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Biden's Cabinet gradually confirmed by Senate

Biden's Cabinet gradually confirmed by Senate
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Almost a week after being sworn in, President BidenJoe BidenTrump State Department appointee arrested in connection with Capitol riot FireEye finds evidence Chinese hackers exploited Microsoft email app flaw since January Biden officials to travel to border amid influx of young migrants MORE is seeing his Cabinet start to come together.

The Senate confirmed Antony BlinkenAntony BlinkenSenators introduce bill creating technology partnerships to compete with China Overnight Health Care: Experts warn US risks delaying 'normal' summer | Alabama GOP governor extends mask mandate | Senate votes to take up relief bill Republicans demand arms embargo on Iran after militia strikes in Iraq MORE, one of Biden’s longtime advisers, as secretary of State in a 78-22 vote Tuesday, making him the president’s fourth nominee to be approved by the upper chamber. 

The Senate has also confirmed Treasury Secretary Janet YellenJanet Louise YellenDebt to break WWII record by 2031 Inflation debate heats up over Biden relief bill Biden cautious in making Trump tax returns decision MORE, Defense Secretary Lloyd AustinLloyd AustinOvernight Defense: Capitol Police may ask National Guard to stay | Biden's Pentagon policy nominee faces criticism | Naval Academy midshipmen moved to hotels Biden called off second military target in Syria minutes before strike: report Republicans blast Pentagon policy nominee over tweets, Iran nuclear deal MORE and Director of National Intelligence Avril HainesAvril HainesThe intelligence community must evolve with the information age Duckworth calls for Russian bounties intelligence to be declassified Intelligence official says Khashoggi report 'obviously' will challenge Saudi relationship MORE over the past six days in broad bipartisan votes.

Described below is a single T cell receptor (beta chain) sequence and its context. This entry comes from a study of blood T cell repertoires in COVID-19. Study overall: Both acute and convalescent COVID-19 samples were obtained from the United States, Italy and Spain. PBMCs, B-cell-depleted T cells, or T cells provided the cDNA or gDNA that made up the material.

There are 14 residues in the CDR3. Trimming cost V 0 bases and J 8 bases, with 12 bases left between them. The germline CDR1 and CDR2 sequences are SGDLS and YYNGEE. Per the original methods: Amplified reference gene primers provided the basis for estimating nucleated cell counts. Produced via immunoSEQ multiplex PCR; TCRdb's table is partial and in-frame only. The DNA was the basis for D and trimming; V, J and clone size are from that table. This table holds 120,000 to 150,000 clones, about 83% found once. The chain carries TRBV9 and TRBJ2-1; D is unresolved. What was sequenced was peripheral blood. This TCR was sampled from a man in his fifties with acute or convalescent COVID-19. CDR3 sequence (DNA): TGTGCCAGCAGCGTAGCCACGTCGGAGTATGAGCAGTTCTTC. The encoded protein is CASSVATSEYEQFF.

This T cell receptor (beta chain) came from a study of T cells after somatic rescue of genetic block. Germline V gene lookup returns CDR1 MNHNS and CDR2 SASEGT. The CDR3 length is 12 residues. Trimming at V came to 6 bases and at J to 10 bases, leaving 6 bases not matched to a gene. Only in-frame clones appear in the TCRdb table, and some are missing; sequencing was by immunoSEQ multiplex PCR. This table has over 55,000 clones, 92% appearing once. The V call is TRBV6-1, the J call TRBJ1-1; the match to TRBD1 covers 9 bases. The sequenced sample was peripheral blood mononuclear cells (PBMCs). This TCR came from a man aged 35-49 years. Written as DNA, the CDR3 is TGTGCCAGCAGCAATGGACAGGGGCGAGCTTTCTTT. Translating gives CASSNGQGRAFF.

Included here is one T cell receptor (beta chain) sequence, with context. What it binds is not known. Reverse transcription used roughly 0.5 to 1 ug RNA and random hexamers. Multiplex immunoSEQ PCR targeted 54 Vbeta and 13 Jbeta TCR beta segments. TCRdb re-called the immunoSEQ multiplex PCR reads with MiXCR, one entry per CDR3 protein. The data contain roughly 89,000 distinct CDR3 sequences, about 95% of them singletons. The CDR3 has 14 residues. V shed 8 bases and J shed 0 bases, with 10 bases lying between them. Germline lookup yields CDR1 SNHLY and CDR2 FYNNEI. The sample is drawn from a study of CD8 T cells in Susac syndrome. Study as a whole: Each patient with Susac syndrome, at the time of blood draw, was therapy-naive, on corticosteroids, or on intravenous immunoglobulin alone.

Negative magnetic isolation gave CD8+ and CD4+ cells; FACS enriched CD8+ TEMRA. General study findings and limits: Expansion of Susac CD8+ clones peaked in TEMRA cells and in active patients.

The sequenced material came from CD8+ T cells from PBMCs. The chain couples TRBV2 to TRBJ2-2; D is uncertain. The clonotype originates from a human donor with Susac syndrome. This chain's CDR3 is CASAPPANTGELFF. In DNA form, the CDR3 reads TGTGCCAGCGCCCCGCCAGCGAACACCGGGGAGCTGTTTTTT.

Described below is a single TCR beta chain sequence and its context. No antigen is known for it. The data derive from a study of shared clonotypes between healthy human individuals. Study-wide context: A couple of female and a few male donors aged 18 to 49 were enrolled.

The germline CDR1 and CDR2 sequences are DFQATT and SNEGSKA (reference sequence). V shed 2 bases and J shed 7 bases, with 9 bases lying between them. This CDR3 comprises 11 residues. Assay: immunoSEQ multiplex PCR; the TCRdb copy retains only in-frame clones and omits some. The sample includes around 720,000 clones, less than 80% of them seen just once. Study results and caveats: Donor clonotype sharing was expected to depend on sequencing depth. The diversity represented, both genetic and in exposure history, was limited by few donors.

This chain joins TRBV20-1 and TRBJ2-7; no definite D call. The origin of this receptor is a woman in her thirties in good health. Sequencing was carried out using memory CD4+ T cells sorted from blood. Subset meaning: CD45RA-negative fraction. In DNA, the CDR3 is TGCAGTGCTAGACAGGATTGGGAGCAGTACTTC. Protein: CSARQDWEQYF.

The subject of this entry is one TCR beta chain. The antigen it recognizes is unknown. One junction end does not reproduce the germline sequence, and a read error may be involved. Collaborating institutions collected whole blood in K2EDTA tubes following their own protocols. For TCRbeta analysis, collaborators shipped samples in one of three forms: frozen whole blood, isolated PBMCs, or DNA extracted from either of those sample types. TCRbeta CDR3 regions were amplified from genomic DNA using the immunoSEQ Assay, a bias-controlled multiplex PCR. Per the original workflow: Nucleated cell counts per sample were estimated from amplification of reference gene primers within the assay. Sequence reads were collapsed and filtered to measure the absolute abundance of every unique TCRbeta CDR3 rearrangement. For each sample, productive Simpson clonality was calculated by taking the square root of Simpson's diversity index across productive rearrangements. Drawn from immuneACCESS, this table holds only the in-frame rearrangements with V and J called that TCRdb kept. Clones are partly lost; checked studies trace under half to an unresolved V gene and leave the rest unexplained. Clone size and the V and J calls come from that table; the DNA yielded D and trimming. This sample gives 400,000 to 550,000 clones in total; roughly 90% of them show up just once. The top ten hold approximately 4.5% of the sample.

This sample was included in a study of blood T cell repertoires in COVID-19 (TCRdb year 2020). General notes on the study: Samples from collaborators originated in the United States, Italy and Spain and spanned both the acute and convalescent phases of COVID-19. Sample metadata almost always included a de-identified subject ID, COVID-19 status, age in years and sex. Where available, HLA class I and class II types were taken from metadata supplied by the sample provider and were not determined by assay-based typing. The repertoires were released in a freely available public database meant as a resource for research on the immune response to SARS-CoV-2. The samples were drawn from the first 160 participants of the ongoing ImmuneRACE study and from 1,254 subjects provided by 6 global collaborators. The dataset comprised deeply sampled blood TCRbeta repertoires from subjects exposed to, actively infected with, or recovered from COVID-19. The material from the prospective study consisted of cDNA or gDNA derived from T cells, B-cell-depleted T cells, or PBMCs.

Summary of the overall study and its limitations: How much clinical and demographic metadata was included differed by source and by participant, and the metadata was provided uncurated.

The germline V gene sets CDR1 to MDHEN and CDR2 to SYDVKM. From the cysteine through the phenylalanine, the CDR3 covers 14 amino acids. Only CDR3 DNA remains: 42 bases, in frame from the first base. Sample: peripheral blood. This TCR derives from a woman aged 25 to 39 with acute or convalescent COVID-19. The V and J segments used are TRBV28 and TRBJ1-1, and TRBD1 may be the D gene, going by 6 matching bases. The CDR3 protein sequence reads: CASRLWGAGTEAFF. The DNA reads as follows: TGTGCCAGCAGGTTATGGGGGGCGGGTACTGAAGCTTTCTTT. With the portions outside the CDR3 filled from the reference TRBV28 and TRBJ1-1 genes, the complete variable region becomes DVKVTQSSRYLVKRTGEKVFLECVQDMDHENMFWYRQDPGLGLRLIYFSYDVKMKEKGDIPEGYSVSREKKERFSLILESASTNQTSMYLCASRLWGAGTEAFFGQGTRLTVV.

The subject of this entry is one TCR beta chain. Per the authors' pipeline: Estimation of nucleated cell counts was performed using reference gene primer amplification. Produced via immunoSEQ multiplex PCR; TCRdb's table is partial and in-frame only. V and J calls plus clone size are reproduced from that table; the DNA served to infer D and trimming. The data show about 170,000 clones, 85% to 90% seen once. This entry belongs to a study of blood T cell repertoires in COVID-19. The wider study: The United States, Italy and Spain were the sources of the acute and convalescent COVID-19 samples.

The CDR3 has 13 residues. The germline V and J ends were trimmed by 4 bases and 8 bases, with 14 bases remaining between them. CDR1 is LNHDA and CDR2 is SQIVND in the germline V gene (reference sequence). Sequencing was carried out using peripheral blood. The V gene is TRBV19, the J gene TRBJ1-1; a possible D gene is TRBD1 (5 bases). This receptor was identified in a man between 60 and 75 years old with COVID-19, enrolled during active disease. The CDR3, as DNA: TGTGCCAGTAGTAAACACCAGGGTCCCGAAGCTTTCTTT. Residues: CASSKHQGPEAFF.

But Biden is still missing permanent officials to helm the key departments of Justice, Homeland Security and Health and Human Services (HHS), as well as the CIA — let alone deputy positions across government that also need Senate-confirmed officials.

Historically, presidents have seen their senior team confirmed more quickly than Biden. Former Presidents George W. Bush, Obama and Trump each had multiple secretaries confirmed on the day of their inauguration, while Biden had just one, Haines, who was confirmed last Wednesday evening.